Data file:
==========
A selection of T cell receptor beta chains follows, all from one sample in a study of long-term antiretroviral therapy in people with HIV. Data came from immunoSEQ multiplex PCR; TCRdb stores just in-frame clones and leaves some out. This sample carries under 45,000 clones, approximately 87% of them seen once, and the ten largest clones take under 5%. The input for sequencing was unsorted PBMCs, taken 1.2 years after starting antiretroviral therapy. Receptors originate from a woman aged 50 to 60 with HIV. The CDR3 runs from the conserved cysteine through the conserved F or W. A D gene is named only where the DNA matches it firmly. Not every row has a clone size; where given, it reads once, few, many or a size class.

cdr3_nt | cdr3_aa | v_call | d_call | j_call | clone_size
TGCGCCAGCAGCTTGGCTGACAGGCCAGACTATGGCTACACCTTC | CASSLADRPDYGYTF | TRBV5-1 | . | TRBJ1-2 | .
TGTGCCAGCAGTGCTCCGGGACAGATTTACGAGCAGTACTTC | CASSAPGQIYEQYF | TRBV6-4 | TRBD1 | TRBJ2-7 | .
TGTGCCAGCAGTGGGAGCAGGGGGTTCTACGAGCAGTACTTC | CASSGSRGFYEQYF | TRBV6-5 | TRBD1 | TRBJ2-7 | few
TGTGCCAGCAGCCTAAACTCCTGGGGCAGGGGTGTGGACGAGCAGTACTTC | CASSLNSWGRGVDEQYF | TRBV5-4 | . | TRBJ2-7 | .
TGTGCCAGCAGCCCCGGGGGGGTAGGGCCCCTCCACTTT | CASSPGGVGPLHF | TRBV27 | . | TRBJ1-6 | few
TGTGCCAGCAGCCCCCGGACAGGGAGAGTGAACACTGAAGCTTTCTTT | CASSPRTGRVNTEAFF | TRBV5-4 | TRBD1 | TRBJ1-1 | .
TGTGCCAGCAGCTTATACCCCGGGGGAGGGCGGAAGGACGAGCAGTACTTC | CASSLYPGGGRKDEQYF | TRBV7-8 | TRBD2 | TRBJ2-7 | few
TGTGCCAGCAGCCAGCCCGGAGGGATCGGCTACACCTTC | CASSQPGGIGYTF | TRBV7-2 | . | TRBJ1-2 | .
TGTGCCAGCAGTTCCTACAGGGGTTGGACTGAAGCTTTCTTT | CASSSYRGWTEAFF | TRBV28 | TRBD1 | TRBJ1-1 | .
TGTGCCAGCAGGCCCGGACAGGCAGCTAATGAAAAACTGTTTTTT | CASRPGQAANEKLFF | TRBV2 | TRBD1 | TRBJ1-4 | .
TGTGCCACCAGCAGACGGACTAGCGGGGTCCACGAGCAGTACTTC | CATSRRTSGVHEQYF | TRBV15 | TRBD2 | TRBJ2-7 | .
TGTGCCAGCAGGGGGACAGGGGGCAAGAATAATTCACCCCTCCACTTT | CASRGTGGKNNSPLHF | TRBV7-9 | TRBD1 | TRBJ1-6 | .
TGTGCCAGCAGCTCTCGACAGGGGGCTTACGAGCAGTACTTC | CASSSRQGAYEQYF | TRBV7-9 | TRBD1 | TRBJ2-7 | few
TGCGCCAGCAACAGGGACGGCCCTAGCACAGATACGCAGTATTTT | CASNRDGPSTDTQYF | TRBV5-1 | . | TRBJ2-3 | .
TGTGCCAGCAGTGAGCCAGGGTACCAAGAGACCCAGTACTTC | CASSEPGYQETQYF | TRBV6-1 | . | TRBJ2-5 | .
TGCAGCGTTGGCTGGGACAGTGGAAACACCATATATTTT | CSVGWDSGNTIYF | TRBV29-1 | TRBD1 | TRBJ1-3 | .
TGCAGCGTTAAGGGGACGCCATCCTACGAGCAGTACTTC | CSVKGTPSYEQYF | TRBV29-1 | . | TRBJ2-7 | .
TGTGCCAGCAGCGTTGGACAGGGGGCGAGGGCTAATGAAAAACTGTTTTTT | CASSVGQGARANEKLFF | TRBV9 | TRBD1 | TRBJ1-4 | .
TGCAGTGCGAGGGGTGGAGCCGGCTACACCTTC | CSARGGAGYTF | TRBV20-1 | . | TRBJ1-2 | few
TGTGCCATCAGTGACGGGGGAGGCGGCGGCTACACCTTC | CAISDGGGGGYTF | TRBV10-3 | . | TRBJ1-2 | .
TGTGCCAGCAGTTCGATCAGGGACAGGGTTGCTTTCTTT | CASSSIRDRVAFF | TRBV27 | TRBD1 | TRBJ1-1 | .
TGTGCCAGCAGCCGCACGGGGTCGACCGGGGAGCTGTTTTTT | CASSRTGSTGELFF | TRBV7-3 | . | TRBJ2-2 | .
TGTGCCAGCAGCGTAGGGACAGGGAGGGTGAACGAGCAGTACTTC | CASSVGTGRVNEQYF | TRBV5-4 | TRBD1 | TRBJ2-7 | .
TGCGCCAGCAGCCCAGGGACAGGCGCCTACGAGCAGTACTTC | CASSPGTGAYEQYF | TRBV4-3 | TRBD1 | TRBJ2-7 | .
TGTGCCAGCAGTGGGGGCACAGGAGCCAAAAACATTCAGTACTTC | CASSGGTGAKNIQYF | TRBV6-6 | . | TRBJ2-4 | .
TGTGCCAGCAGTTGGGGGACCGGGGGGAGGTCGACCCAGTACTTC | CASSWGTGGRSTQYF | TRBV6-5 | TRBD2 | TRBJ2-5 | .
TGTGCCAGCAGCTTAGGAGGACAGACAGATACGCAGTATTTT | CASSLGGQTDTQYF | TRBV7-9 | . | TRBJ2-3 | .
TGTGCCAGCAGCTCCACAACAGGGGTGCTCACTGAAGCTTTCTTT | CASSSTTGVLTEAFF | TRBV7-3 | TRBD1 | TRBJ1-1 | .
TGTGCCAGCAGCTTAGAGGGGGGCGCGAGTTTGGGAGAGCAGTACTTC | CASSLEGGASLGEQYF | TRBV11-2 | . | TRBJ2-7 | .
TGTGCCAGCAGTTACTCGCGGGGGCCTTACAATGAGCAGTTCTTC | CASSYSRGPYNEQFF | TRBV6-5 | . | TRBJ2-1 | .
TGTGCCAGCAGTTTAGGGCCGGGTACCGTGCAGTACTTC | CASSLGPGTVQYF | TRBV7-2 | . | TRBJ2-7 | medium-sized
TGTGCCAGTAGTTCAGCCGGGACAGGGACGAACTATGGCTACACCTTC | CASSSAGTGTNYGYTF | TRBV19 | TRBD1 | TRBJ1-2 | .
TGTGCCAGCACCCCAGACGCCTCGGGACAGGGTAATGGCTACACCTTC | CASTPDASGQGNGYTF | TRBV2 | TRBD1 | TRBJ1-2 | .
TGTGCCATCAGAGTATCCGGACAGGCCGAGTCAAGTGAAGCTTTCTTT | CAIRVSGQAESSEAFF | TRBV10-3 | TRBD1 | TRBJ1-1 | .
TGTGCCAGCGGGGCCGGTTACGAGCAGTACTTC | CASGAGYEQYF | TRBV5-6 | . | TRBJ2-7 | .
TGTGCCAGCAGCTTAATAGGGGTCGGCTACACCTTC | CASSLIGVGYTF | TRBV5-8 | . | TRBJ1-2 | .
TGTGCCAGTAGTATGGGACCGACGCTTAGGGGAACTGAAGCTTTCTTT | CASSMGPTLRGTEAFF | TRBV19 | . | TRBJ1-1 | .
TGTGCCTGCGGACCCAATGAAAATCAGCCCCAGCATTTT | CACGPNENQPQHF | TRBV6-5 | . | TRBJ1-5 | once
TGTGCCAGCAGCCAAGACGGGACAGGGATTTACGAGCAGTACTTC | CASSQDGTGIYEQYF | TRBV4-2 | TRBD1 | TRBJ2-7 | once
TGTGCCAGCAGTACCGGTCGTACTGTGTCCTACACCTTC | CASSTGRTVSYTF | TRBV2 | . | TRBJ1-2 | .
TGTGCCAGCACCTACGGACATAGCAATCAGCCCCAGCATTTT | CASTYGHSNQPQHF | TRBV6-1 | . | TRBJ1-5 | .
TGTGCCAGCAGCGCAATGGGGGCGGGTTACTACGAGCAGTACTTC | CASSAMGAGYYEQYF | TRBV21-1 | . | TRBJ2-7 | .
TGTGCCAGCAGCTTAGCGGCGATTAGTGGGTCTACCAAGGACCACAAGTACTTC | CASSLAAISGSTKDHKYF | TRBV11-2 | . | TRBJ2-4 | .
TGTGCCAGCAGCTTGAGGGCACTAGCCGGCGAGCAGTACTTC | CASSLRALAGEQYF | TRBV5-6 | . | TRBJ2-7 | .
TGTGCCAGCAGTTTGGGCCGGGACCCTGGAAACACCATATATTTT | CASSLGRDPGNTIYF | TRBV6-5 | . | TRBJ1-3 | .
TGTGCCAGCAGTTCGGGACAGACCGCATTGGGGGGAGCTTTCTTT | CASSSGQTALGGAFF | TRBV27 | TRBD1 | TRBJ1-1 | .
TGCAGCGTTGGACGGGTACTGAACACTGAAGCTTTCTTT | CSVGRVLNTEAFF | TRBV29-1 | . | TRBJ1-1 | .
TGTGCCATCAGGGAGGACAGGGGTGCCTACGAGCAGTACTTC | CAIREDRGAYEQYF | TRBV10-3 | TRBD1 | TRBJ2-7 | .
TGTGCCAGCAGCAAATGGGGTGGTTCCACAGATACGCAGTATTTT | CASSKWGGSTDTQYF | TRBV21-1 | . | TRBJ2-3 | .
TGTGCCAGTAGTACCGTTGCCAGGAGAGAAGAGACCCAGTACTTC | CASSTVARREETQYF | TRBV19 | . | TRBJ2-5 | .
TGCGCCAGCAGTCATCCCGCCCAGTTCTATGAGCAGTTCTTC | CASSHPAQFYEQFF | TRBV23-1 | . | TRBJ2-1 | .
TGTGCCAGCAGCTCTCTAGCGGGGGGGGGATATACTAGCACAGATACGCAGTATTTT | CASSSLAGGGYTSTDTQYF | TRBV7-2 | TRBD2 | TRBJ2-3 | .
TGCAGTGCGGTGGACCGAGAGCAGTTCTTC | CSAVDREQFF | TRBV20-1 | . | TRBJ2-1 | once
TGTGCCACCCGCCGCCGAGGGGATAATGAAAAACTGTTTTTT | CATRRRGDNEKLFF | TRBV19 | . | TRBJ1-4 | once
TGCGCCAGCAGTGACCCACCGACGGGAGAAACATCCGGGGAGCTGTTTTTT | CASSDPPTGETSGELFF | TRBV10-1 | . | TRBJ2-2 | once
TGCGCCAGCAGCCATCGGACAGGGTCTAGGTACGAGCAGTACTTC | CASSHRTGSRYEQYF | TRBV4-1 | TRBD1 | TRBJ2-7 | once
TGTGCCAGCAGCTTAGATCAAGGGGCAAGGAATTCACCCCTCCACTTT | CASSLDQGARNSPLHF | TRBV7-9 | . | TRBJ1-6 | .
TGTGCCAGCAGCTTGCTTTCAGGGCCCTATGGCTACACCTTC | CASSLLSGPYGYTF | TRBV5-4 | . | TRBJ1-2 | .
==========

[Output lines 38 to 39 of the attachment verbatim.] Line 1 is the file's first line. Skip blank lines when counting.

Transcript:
TGTGCCAGCAGCTTAATAGGGGTCGGCTACACCTTC | CASSLIGVGYTF | TRBV5-8 | . | TRBJ1-2 | .
TGTGCCAGTAGTATGGGACCGACGCTTAGGGGAACTGAAGCTTTCTTT | CASSMGPTLRGTEAFF | TRBV19 | . | TRBJ1-1 | .